trending Market Intelligence /marketintelligence/en/news-insights/trending/t-dpghYDckc-CemivqzVgA2 content esgSubNav
In This List

EIA forecasts nonhydro renewables will exceed US hydropower in 2019, 2020

Blog

Q2'21 U.S. Power Forecast

Blog

Middle East & Africa M&A by the Numbers: Q2 2021

Video

S&P Capital IQ Pro | Unrivaled Sector Coverage

Video

S&P Capital IQ Pro | Powering Your Edge


EIA forecasts nonhydro renewables will exceed US hydropower in 2019, 2020

The U.S. Energy Information Administration expects wind generation in 2019 will exceed hydropower's steady 7% share of the country's utility-scale electricity mix for the first time. The EIA in its latest Short-Term Energy Outlook said it expects wind, solar and other nonhydropower renewables in total will rise from 10% in 2018 to 13% in 2020.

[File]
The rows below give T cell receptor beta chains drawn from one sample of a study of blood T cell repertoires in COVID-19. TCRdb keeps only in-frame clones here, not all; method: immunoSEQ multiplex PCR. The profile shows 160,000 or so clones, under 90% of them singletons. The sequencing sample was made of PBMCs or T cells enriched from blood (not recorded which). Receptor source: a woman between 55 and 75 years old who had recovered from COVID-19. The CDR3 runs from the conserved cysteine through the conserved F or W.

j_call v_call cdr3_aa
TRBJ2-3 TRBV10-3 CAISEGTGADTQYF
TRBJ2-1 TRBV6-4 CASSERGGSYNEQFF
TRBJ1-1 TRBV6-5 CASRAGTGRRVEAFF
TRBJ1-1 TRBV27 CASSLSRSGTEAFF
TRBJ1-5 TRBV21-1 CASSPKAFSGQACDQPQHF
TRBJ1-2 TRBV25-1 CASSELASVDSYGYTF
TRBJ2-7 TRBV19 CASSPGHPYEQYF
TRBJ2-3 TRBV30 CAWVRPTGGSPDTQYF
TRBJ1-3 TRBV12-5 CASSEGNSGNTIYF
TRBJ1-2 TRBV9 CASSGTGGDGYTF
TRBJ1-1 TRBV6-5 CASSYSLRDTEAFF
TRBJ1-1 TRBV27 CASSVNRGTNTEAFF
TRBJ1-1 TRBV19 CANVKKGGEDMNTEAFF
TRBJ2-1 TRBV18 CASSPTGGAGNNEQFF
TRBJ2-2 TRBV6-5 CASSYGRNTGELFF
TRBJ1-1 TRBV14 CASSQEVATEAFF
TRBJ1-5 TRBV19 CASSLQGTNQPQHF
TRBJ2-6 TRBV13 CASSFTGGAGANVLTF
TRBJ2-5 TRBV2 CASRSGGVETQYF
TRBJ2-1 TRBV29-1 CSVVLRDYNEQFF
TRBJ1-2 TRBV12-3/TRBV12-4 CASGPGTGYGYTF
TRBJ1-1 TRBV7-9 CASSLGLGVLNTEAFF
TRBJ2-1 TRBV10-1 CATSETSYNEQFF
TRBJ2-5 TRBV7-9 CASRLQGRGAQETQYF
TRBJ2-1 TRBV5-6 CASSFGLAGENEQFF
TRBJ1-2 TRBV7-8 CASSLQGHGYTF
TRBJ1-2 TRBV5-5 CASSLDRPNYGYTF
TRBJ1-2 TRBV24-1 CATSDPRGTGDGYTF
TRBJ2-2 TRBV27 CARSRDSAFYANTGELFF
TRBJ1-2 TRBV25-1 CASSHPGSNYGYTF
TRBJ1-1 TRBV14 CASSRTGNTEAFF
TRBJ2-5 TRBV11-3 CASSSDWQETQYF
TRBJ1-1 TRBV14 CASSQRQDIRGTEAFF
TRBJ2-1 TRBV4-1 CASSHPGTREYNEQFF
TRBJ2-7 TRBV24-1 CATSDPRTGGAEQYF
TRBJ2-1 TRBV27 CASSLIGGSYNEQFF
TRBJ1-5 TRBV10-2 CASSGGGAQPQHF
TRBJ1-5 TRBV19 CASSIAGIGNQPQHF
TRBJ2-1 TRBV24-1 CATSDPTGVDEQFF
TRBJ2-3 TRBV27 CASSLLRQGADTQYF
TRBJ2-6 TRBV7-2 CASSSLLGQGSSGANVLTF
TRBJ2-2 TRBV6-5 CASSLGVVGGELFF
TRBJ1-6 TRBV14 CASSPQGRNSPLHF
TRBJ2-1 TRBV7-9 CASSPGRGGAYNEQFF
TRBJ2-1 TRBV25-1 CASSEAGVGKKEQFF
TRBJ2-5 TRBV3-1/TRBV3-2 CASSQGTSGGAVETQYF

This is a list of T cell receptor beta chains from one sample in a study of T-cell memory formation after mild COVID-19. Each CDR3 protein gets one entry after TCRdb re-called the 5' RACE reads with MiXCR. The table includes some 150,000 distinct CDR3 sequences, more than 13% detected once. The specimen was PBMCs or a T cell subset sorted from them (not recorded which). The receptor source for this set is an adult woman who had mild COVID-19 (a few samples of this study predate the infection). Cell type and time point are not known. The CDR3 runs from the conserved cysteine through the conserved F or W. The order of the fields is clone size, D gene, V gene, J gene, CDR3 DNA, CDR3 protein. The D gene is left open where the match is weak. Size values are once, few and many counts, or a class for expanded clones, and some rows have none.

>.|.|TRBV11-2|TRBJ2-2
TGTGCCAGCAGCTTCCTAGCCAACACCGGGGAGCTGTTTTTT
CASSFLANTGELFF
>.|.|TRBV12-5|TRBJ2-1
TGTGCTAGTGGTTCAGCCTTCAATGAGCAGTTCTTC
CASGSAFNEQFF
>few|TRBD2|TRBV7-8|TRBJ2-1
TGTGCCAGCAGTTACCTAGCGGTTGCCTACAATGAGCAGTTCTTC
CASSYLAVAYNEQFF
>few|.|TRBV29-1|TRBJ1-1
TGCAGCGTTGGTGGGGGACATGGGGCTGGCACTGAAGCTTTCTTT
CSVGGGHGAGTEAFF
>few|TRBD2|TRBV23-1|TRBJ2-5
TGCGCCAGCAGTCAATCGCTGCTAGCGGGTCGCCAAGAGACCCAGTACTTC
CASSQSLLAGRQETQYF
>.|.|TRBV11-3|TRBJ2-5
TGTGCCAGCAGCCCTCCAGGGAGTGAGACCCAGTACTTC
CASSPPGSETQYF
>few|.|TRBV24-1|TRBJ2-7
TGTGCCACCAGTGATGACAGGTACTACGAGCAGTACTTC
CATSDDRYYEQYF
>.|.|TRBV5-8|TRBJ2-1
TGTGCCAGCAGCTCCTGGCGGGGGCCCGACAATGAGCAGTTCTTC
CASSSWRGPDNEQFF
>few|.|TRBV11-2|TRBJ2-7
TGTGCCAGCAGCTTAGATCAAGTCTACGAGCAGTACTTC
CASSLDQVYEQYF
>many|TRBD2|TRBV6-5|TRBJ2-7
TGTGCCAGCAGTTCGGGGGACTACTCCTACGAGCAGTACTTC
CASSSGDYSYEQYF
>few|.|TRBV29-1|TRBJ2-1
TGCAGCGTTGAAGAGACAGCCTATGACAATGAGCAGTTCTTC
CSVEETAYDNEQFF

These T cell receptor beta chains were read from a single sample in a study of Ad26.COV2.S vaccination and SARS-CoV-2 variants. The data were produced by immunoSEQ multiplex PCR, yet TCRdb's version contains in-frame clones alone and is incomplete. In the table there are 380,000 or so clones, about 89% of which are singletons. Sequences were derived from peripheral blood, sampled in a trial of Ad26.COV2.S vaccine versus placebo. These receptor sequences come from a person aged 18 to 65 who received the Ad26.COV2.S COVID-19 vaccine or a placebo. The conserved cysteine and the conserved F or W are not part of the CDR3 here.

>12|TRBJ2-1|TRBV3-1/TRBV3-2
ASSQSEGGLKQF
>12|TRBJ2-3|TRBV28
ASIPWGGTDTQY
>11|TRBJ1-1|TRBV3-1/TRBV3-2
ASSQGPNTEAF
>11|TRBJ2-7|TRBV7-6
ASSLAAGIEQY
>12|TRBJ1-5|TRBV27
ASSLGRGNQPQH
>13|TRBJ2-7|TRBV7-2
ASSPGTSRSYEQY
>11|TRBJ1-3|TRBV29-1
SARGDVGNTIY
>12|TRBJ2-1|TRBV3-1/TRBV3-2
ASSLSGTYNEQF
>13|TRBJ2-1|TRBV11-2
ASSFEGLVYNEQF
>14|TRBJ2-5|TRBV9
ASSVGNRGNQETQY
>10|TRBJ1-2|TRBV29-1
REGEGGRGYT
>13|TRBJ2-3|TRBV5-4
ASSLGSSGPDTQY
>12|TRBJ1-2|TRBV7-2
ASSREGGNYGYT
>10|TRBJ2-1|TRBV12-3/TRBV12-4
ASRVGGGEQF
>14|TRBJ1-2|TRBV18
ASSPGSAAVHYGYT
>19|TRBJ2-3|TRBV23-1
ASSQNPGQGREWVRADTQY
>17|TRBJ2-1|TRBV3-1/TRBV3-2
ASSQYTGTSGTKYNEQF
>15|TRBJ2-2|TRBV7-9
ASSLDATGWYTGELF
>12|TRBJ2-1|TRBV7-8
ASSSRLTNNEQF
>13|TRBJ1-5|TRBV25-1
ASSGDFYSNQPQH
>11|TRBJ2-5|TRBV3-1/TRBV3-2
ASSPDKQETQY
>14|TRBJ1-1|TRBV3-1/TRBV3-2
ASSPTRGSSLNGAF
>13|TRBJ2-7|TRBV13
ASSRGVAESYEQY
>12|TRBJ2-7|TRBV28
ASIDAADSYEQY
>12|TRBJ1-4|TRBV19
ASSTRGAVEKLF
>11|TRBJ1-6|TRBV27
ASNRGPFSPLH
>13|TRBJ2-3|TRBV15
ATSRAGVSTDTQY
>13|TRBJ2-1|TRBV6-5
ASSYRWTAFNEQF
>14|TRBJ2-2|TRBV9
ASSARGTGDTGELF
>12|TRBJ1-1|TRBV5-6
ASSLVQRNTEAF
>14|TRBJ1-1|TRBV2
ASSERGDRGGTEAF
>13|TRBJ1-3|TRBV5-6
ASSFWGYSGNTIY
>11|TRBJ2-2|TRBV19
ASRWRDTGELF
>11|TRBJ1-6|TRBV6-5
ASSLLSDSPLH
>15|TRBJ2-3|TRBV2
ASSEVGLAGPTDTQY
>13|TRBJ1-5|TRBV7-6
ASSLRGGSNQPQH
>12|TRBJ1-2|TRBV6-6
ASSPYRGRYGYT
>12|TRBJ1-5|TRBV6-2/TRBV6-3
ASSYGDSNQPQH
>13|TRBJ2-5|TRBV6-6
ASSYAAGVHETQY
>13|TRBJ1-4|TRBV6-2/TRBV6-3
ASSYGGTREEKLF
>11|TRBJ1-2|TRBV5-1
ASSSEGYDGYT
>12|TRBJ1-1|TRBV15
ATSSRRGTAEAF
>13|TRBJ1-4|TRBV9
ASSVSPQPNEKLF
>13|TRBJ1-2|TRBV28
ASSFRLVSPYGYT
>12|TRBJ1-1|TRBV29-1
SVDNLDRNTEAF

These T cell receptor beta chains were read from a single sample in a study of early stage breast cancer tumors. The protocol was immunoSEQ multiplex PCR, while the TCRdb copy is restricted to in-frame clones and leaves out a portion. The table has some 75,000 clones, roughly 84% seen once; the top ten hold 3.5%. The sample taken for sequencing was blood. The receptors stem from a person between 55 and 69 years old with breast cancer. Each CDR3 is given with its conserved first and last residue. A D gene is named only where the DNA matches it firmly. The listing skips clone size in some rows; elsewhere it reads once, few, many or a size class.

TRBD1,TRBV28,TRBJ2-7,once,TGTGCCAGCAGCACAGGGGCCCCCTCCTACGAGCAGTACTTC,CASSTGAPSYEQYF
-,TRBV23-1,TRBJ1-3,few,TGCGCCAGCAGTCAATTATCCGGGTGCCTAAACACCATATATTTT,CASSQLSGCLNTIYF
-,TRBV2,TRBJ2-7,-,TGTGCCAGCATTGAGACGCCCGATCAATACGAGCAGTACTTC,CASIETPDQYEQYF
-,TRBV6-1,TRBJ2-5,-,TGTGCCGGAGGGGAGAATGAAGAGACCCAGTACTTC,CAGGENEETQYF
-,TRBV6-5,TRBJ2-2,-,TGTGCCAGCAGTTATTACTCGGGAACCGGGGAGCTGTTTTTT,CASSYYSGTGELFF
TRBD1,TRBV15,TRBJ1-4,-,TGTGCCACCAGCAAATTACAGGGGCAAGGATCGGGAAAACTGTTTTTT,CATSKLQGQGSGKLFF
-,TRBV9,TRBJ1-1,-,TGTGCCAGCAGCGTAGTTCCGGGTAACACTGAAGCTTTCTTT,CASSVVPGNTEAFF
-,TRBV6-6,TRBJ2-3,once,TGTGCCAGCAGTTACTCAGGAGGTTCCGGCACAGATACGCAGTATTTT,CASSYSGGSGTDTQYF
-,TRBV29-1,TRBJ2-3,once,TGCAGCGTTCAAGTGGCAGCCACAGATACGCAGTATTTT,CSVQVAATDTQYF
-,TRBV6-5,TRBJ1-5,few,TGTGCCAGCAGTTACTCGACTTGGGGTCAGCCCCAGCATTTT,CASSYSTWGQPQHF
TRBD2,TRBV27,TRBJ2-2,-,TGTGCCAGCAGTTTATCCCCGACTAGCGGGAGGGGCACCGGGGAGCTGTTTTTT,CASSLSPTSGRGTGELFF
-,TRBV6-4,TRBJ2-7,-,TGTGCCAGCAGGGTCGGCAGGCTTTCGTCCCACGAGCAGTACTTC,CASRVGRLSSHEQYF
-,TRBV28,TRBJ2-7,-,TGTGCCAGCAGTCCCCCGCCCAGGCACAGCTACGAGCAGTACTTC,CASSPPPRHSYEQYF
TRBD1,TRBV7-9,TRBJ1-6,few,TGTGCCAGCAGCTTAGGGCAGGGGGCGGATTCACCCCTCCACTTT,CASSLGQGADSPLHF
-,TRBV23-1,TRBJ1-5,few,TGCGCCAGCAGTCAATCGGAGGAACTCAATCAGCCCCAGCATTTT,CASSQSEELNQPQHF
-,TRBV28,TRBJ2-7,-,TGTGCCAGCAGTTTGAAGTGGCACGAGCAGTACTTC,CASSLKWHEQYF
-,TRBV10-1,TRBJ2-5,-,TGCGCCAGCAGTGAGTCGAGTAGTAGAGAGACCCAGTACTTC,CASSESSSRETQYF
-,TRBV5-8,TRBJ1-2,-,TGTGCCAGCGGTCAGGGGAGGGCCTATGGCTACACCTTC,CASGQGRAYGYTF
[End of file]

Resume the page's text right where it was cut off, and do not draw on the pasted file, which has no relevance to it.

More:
In the outlook released Jan. 15, the federal agency forecast that natural gas-fired generation is expected to increase its share of the country's utility-scale electricity mix even further from 35% in 2018 to 37% in 2020, while coal-fired generation will continue to fall from 28% in 2018 to 24% in 2020, down from 30% in 2017. Nuclear generation's share will remain steady at 19% in 2019 and 2020 after falling from 20% in 2017.

According to the EIA outlook, electricity production in the U.S. will fall 1.9% from an average of 11.47 million MWh/d in 2018 to 11.26 million MWh/d in 2019, before growing by 0.3% in 2020 to 11.29 million MWh/d, partly as a result of economic growth.

As for consumption, the EIA said it expects that total retail sales will decline by 1.2% from 10.43 million MWh/d in 2018 to average 10.3 million MWh/d in 2019, as a result of milder weather expected for the summer, before rising by 0.5% to 10.34 million MWh/d in 2020.

Regarding greenhouse gas emissions, the EIA forecasts that energy-related carbon dioxide emissions in the U.S. will fall by 1.2% in 2019 and by 0.8% in 2020, after previously increasing by 2.8% in 2018 and declining by 0.8% in 2017. The EIA largely attributed the emissions declines to shifts in fuel use and more typical weather compared with 2018.